Post-2025 Market Design: will it solve or add to the chaos?

The Energy Security Board (ESB) has released its 127 page Post-2025 Market Design Consultation Paper today. The biggest question asked by the paper isn’t in its executive summary or anywhere else on its website, and that is: what exactly are we trying to do here?

The review was circular in design, the ESB in late 2018 asking COAG Energy Council Ministers to ask it to review how fit-for-purpose the design of the energy-only National Electricity Market was given the sustained and radical changes in electricity generation since the market was first introduced in 1998.

At the time the tactics underpinning the review were to head off specific one-off reforms like moving to a day-ahead market being pushed by single agencies like The Australian Energy Market Operator (AEMO), even though its supposed to be a market operator not a policy body.

The idea of a post-2025 review was to allow enough time for a broader and more holistic review to take place, and then enough time to implement the changes needed.

The process has been bogged down ever since, with the ESB hopelessly under-resourced for such a mammoth undertaking, and the release of a discussion paper today when the review and re-design process was supposed to be concluding.

The Consultation Paper catalogues the well understood problems which stem from chronic and multiple market interference yet no basic market signal (like a price) to constrain emissions. This has been exacerbated by the radically different technical and commercial properties of renewable generation, and then trying to use a 20th century market to build a 21st century grid.

Even the idea of using renewables as the core energy generation technology is only inferred. It hasn’t actually been agreed as a policy objective or enshrined in any market rules. So the ESB is trying to rebuild a complex national market based on a feeling.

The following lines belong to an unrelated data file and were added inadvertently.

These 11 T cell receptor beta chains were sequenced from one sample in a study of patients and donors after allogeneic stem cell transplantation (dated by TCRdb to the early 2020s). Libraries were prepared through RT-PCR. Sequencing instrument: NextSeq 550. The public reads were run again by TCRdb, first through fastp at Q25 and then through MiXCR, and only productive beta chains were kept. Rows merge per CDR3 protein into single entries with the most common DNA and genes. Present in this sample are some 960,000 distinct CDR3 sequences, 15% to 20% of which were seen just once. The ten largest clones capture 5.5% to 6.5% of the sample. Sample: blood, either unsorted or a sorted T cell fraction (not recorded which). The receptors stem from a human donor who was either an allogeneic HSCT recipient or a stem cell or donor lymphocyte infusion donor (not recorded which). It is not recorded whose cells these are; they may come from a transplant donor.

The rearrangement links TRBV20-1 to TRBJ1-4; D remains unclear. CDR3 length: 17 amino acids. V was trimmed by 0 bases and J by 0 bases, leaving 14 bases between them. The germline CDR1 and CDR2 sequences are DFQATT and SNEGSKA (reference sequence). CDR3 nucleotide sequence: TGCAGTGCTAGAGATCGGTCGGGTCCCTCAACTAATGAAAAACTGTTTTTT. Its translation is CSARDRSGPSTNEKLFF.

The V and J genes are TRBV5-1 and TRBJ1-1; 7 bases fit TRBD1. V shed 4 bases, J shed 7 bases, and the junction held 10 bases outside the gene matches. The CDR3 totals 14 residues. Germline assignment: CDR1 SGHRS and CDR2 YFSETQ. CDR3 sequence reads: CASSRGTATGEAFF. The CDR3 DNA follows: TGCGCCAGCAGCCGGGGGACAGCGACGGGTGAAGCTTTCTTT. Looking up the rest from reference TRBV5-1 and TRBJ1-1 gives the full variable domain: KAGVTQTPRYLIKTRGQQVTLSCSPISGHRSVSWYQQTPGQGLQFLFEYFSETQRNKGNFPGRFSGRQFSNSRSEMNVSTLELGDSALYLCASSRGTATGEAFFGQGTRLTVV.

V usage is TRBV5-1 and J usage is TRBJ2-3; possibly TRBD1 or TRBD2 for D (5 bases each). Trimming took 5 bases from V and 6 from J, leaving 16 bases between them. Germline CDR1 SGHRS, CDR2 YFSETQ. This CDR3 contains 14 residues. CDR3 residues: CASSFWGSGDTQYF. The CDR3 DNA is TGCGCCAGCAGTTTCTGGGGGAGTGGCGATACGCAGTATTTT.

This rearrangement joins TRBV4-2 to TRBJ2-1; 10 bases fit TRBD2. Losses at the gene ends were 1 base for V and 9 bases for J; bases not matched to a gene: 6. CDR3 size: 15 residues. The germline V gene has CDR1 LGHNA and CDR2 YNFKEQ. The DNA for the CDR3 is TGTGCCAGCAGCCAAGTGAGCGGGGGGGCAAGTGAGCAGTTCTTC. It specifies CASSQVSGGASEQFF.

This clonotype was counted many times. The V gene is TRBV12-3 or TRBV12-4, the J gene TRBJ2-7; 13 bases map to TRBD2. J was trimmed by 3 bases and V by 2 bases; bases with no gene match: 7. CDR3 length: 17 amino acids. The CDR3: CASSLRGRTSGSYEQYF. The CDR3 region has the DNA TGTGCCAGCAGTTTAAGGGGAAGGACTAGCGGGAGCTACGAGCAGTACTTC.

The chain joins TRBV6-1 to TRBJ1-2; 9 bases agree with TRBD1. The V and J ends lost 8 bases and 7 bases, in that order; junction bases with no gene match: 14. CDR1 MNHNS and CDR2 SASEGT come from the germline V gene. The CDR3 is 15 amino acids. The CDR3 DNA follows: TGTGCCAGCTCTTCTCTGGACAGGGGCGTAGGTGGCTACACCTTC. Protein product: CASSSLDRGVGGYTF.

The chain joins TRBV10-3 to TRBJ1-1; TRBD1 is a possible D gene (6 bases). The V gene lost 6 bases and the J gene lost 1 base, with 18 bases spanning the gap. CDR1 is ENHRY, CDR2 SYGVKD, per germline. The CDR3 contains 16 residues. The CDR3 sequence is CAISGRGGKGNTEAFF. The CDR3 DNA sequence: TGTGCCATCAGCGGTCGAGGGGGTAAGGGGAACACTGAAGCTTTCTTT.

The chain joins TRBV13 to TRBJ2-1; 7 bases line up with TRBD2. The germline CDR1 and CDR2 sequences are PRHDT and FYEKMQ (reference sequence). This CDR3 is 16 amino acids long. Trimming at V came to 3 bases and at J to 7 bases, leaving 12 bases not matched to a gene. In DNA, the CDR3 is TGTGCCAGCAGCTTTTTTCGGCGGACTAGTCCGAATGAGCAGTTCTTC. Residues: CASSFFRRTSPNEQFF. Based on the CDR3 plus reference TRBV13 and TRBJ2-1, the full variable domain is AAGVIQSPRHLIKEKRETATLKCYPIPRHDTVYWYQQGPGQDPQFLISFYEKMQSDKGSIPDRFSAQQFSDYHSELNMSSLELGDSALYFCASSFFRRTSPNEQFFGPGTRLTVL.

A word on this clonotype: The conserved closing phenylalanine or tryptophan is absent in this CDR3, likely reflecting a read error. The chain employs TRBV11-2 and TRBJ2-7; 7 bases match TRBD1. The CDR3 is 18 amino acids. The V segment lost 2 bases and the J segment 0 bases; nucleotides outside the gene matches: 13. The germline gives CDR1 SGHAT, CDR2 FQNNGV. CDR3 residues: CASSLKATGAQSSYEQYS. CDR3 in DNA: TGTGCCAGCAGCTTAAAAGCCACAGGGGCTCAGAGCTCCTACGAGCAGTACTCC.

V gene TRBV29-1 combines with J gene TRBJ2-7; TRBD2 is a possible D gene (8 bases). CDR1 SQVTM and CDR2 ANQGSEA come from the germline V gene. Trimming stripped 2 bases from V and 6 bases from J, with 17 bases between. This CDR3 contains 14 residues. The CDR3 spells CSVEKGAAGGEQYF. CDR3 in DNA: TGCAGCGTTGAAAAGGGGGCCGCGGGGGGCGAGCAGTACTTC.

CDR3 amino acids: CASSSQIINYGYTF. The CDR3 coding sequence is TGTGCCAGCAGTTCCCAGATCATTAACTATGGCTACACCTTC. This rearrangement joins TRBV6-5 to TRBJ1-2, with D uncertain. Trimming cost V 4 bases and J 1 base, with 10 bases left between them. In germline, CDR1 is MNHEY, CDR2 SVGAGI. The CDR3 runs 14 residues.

The NEM is already at the point where almost all new investment is co-funded in some way by some government scheme or other support arrangement.  Its reasonable to assume that fundamental tenet is likely to continue unless the post-2025 review can find a better way.

That appears unlikely. The Consultation Paper is based on seven different areas of reform:

  1. how to ensure there will be enough power  at any time in the future;
  2. managing the closure of old coal generators;
  3. ensuring adequate supply of ancillary services like frequency and system strength;
  4. how to schedule generation and demand management in a highly non-dispatchable system;
  5. increasing consumer participation in the market;
  6. realising the value of demand flexibility and distributed generation, and;
  7. what transmission  gets built and who pays for it?

The dense, complex and at times confusing Paper outlines a vague range of policy options and ideas for each, including development of a reserve generation market, beefing up the retailer obligations to contract peaking generation, possible reforms to the existing regulatory test for transmission just to name a few.

This post-2025 review is occurring at the same time as The Australian Energy Market Commission is considering more than 20 rule changes dealing with many of these issues.

Market stakeholders have a few weeks to get submissions back to the ESB which plans on wrapping up its advice to Ministers by the end of the year. But what will that look like and how will the ideologically divided Board members agree?

The process can be expected to attract a wide range of often totally conflicting ideas, based on fundamentally different ideas of what the purpose and design of the market should do and look like. How does the ESB plan on resolving these without simply picking its own policy winners?